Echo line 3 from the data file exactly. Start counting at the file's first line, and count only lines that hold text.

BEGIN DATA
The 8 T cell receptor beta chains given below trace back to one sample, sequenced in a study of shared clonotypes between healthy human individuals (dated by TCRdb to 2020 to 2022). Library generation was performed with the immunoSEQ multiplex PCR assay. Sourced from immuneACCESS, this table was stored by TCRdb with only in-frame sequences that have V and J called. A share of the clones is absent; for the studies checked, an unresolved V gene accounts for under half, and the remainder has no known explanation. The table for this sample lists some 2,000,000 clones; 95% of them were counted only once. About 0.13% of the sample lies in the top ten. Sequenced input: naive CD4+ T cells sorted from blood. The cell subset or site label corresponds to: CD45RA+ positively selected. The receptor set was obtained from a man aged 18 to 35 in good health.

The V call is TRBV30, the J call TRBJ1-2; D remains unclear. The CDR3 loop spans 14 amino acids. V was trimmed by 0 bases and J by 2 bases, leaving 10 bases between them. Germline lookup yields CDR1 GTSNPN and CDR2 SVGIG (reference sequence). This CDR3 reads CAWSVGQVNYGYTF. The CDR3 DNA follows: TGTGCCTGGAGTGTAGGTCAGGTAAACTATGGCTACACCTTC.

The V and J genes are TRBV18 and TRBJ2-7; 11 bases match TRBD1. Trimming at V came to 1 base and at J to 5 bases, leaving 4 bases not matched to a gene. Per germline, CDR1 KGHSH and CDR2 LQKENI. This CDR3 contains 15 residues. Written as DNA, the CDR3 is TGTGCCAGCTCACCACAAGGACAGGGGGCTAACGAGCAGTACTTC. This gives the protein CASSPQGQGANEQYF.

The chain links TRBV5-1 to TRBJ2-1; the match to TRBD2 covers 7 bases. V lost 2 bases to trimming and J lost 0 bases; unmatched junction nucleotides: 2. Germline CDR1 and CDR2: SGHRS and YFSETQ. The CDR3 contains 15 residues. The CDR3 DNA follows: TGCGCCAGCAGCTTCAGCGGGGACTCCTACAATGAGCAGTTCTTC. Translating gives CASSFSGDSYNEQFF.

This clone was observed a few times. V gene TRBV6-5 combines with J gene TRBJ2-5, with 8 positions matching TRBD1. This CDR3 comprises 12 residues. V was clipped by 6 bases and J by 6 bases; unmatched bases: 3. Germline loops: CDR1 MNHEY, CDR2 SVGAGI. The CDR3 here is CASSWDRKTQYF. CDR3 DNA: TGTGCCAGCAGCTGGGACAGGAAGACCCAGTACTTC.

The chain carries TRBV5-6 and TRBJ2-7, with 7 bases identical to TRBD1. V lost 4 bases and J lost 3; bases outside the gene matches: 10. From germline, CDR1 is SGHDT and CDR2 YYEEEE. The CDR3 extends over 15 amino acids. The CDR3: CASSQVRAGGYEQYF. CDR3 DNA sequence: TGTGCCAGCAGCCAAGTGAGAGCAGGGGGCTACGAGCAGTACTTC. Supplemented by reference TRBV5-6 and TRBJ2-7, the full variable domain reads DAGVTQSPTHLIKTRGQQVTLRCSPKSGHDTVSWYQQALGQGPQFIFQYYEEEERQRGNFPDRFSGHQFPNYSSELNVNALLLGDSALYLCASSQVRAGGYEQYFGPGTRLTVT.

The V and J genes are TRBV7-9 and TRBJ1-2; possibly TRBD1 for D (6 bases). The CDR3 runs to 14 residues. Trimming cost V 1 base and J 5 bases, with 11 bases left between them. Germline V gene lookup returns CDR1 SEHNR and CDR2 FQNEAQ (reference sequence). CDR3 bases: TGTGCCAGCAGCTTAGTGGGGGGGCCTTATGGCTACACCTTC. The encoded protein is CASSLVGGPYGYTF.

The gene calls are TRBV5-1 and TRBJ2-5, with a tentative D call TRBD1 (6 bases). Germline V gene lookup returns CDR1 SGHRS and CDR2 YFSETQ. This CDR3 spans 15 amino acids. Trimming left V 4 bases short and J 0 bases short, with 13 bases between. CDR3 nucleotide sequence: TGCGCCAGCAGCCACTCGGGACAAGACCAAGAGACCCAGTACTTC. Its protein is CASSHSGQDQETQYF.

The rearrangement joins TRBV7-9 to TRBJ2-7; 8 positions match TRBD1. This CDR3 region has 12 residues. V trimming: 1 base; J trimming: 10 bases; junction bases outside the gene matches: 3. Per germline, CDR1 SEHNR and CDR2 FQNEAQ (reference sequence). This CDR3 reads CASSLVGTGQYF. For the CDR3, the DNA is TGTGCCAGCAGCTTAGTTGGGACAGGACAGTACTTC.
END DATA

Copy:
The V and J genes are TRBV18 and TRBJ2-7; 11 bases match TRBD1. Trimming at V came to 1 base and at J to 5 bases, leaving 4 bases not matched to a gene. Per germline, CDR1 KGHSH and CDR2 LQKENI. This CDR3 contains 15 residues. Written as DNA, the CDR3 is TGTGCCAGCTCACCACAAGGACAGGGGGCTAACGAGCAGTACTTC. This gives the protein CASSPQGQGANEQYF.